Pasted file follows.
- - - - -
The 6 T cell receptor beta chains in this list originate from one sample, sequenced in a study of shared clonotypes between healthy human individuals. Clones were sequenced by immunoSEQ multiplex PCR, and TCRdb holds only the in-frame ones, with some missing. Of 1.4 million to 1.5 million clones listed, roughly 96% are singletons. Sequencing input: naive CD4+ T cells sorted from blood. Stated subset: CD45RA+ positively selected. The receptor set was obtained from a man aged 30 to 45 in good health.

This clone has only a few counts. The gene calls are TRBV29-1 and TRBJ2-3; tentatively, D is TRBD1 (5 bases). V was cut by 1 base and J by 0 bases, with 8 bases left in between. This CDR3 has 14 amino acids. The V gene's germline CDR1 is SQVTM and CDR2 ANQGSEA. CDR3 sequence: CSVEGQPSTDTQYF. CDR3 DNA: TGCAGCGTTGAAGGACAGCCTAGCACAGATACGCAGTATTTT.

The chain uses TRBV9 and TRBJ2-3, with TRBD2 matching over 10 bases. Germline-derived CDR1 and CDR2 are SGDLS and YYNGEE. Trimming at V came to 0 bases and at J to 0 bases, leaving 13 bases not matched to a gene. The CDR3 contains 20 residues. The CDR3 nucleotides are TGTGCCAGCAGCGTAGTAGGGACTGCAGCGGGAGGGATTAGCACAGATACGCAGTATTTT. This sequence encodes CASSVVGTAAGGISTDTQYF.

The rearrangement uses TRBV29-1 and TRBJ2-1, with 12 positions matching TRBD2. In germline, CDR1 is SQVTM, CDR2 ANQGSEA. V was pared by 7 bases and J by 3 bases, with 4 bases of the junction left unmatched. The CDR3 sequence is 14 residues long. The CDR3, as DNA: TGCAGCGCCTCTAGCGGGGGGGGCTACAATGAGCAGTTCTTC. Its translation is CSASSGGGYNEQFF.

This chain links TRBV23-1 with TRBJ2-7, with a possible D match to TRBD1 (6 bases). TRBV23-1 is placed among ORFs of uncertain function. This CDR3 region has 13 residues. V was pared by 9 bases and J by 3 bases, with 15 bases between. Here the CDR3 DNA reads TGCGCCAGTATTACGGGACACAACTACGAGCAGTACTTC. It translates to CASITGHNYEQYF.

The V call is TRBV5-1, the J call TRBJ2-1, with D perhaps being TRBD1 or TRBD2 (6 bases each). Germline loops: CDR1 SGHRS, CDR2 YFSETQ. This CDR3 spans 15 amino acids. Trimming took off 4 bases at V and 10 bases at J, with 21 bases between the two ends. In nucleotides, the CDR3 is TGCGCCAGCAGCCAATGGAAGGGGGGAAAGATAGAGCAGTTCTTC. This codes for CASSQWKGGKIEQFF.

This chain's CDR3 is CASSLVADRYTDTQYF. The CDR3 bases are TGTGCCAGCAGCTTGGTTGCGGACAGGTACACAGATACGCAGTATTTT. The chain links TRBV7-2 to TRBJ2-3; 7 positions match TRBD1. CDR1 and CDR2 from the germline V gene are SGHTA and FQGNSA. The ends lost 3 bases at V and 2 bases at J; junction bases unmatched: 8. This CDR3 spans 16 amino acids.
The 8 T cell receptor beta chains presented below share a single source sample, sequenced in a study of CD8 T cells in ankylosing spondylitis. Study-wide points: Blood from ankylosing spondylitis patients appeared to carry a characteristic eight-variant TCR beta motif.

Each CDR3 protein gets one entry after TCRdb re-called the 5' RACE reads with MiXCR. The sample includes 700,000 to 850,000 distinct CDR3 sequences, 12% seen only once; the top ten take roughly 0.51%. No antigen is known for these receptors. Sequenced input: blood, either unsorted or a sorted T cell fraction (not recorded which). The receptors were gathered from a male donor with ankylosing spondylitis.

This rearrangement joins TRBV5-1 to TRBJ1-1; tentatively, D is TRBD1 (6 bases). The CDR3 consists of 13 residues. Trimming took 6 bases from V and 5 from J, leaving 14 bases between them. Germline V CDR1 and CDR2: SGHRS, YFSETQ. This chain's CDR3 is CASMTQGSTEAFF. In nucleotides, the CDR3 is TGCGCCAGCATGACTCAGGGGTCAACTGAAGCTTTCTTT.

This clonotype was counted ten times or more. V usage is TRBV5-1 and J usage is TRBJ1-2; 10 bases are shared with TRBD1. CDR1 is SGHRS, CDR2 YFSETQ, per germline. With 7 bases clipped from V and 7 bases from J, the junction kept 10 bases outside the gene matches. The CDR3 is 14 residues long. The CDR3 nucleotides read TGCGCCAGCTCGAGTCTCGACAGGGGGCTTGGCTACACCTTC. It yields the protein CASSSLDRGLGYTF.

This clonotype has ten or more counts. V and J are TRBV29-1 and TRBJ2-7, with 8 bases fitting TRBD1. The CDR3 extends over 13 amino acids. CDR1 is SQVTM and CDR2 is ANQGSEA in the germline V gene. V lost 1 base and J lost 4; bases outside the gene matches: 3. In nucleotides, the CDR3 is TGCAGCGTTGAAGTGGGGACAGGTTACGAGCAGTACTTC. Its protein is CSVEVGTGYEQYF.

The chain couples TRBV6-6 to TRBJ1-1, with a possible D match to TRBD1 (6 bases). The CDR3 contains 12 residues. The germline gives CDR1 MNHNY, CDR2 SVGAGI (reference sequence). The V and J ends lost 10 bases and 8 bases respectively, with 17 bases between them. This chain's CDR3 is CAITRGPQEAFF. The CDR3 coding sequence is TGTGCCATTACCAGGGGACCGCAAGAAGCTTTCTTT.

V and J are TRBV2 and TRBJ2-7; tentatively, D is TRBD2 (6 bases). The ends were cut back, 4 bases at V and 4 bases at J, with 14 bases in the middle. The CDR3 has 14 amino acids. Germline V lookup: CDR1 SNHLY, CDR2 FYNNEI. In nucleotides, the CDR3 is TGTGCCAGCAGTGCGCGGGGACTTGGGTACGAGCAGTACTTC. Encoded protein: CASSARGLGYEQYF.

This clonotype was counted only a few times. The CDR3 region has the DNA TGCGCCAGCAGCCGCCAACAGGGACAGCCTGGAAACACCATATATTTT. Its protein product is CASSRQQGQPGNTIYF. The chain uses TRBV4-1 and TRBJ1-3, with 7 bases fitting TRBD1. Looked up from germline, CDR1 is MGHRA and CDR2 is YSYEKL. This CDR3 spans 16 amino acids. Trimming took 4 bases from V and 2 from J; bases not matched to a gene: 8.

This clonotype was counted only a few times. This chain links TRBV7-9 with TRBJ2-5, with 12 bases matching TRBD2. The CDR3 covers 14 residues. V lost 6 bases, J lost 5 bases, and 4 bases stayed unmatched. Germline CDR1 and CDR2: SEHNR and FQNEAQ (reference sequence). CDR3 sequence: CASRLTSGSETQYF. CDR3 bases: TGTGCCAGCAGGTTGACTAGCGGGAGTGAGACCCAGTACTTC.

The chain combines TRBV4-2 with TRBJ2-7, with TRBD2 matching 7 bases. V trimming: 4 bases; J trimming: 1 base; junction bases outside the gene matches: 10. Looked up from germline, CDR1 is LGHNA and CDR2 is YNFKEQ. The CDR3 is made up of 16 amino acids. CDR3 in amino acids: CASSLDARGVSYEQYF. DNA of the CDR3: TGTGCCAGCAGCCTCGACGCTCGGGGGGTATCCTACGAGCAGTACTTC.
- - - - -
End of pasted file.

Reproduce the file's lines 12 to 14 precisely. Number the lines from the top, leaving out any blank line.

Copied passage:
This clonotype has ten or more counts. V and J are TRBV29-1 and TRBJ2-7, with 8 bases fitting TRBD1. The CDR3 extends over 13 amino acids. CDR1 is SQVTM and CDR2 is ANQGSEA in the germline V gene. V lost 1 base and J lost 4; bases outside the gene matches: 3. In nucleotides, the CDR3 is TGCAGCGTTGAAGTGGGGACAGGTTACGAGCAGTACTTC. Its protein is CSVEVGTGYEQYF.

The chain couples TRBV6-6 to TRBJ1-1, with a possible D match to TRBD1 (6 bases). The CDR3 contains 12 residues. The germline gives CDR1 MNHNY, CDR2 SVGAGI (reference sequence). The V and J ends lost 10 bases and 8 bases respectively, with 17 bases between them. This chain's CDR3 is CAITRGPQEAFF. The CDR3 coding sequence is TGTGCCATTACCAGGGGACCGCAAGAAGCTTTCTTT.

V and J are TRBV2 and TRBJ2-7; tentatively, D is TRBD2 (6 bases). The ends were cut back, 4 bases at V and 4 bases at J, with 14 bases in the middle. The CDR3 has 14 amino acids. Germline V lookup: CDR1 SNHLY, CDR2 FYNNEI. In nucleotides, the CDR3 is TGTGCCAGCAGTGCGCGGGGACTTGGGTACGAGCAGTACTTC. Encoded protein: CASSARGLGYEQYF.